How long the 'temporary' role will last is not something that we can currently forecast. But I would estimate it to be weeks or months rather than a long term responsibility.

I think any sensible person would agree that we cannot simply pass control of the site and finances to unknown people so we must limit applications from those who have held an account for at least 6 months and have contributed to the site. The staff will treat all applications as sensitive data and we will only refer to individuals by their user name in any discussions or at subsequent meetings. We will, of course, need to know your true identity and contact details for the creation of the new company.

This is a chance for us to move the site to a new start and to ensure that we can provide continuity of stories each day for everyone to enjoy. We will all be involved - Board, staff and community - in producing new policy documents that are a reasonable balance between discussions and freedom of speech. We are almost at our 10th birthday. Many people did not expect us to reach our 1st birthday. I would like to see the site looking forward to many more birthdays to come.

We can only achieve this with your help. The are approximately 250 unique accounts, excluding ACs, active on the site each week although not all commenting in stories. We are only looking for 2 volunteers.

If you wish to volunteer please send your email giving your username to with the word "volunteer" in the subject. All emails will be treated in the strictest confidence. Time is of the essence so please don't delay in contacting us should you wish to volunteer.

UPDATE: 31 Jan 2004: We have the volunteers that we need to create a new company, many thanks to them for stepping forward. However, if you feel that you have something to offer and you wish to volunteer also then please do so.

There is still some preparatory work to be done but I am doing that as quickly as I am able within my current time limitations.

Another point worth noting which may, or may not, be related is that the number of active accounts has gone over the 300 mark for the first time in many months. There are probably many more who are lurking or posting solely as AC.


posted by janrinok on Wednesday January 31, @01:05PM   Printer-friendly

Now that the poles are melting, and that seven of the world's ten biggest shipping companies have suspended transit through the Red Sea, and that deforestation is drying up the Panama Canal, the site Modern Diplomacy raises the question, how viable is Arctic shipping? Even with the ice eventually out of the way, it is not necessarily the best option for transportation.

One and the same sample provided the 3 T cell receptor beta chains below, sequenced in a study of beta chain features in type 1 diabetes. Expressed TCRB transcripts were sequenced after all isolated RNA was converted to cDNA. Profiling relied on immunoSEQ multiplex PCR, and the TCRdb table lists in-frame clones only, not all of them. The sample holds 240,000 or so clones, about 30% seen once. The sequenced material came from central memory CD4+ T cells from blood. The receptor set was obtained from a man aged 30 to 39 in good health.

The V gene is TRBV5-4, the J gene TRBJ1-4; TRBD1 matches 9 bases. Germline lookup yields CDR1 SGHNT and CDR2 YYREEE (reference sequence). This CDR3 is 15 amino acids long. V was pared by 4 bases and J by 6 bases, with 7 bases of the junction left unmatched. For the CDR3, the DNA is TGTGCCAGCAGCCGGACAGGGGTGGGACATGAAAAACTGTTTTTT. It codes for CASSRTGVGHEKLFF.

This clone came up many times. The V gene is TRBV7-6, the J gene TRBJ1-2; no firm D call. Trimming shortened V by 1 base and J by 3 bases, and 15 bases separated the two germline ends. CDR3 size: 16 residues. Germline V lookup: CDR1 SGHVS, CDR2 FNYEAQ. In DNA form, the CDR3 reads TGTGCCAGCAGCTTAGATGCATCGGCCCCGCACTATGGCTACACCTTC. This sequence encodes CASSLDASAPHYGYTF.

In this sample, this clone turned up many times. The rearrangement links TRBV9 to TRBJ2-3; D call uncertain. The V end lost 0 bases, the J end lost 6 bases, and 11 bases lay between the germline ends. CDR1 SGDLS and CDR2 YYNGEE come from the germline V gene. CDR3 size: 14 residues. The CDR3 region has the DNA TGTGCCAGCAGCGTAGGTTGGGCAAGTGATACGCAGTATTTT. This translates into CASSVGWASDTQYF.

Increasingly, yes — and for a worrying reason. The Arctic is warming four times faster than the global average. Since 1978 ice cover has shrunk by roughly 78,000 square kilometres per year. In June 2023 a study in Nature Communications, a journal, suggested that the Arctic's first ice-free summer could come as soon as the 2040s, even if the world significantly reduces its greenhouse-gas emissions. As ice thins and cold-water shipping technology advances, Arctic waters will become more easily navigable.

They are already getting busier, if from a low base. The most popular shipping route in the Arctic is the nsr, which is controlled by Russia. Trade volumes along the route increased by 755% between 2014 and 2022. Russia wants traffic to increase ten-fold from 2022 levels by 2035. In October it announced a joint venture with DP World, an Emirati logistics company, to develop Arctic container shipping. That month NewNew Shipping Line, a Chinese firm, completed its first round-trip on an Arctic route between Shanghai and St Petersburg.

[...] The Arctic will struggle to rival established shipping routes. Extreme seasonal weather limits its potential for commercial shipping. But as the ice cover shrinks, its waters will become busier — and Russia will make ever greater use of them.

Back in September, Nature had an article about updating the Polar Code as shipping through the region increases. The Polar Code is a regulatory framework to try to reduce the likelihood of shipping disasters along the Arctic routes.

Original Submission

posted by mrpg on Wednesday January 31, @08:31AM   Printer-friendly
from the noone-knows-how-the-cloud-works dept.

A nearly invisible dwarf galaxy is challenging the model of dark matter. An international team of astronomers, led by the Instituto de Astrofísica de Canarias (IAC) in collaboration with the University of La Laguna (ULL) and other institutions, discovered this fascinating galaxy dubbed "Nube."

Nube, which means "Cloud" in Spanish, was named by the 5-year-old daughter of one of the researchers, aptly reflecting the galaxy's ghostly and diffuse appearance. Its discovery is significant because its faint surface brightness allowed it to remain undetected in previous sky surveys, despite its considerable size.

"With our present knowledge we do not understand how a galaxy with such extreme characteristics can exist," says study first author Mireia Montes, researcher at the IAC and the ULL, in a media release.

Nube is unique in its properties, being ten times fainter yet ten times more extended than other dwarf galaxies with a similar number of stars. Its discovery is akin to finding a hidden treasure in a well-explored attic. Nube is large and yet faint, a ghostly apparition in the universe. To put it into perspective, it's about one-third the size of the Milky Way but has a mass comparable to the Small Magellanic Cloud.

What sets it apart is its significant amount of dark matter, an invisible substance that does not emit, absorb, or reflect light, making it undetectable by traditional telescopes.

Related: Bizarre Galaxy Discovered With Seemingly No Stars Whatsoever

Original Submission

posted by mrpg on Wednesday January 31, @04:00AM   Printer-friendly
from the but-but-but-the-fancy-brochure-said dept.

CNN Reports:

Hertz, which has made a big push into electric vehicles in recent years, has decided it's time to cut back. The company will sell off a third of its electric fleet, totaling roughly 20,000 vehicles, and use the money they bring to purchase more gasoline powered vehicles.